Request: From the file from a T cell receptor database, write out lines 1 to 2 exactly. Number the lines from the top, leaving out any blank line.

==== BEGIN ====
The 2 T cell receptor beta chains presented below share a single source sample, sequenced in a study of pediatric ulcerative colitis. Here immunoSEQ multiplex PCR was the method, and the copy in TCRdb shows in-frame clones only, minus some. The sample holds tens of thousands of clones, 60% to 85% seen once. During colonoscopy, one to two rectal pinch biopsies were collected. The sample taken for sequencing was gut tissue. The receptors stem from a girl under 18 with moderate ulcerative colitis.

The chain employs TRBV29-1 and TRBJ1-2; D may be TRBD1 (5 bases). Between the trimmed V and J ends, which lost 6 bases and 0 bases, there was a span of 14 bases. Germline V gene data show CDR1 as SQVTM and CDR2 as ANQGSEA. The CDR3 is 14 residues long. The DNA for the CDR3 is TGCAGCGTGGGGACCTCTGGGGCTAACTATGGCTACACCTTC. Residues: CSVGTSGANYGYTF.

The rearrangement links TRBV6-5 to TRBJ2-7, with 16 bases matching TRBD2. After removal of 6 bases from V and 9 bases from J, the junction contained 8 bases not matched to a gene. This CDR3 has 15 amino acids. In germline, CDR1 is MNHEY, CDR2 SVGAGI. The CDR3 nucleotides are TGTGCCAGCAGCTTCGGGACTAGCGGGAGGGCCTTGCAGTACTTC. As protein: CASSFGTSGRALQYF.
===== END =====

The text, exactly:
The 2 T cell receptor beta chains presented below share a single source sample, sequenced in a study of pediatric ulcerative colitis. Here immunoSEQ multiplex PCR was the method, and the copy in TCRdb shows in-frame clones only, minus some. The sample holds tens of thousands of clones, 60% to 85% seen once. During colonoscopy, one to two rectal pinch biopsies were collected. The sample taken for sequencing was gut tissue. The receptors stem from a girl under 18 with moderate ulcerative colitis.

The chain employs TRBV29-1 and TRBJ1-2; D may be TRBD1 (5 bases). Between the trimmed V and J ends, which lost 6 bases and 0 bases, there was a span of 14 bases. Germline V gene data show CDR1 as SQVTM and CDR2 as ANQGSEA. The CDR3 is 14 residues long. The DNA for the CDR3 is TGCAGCGTGGGGACCTCTGGGGCTAACTATGGCTACACCTTC. Residues: CSVGTSGANYGYTF.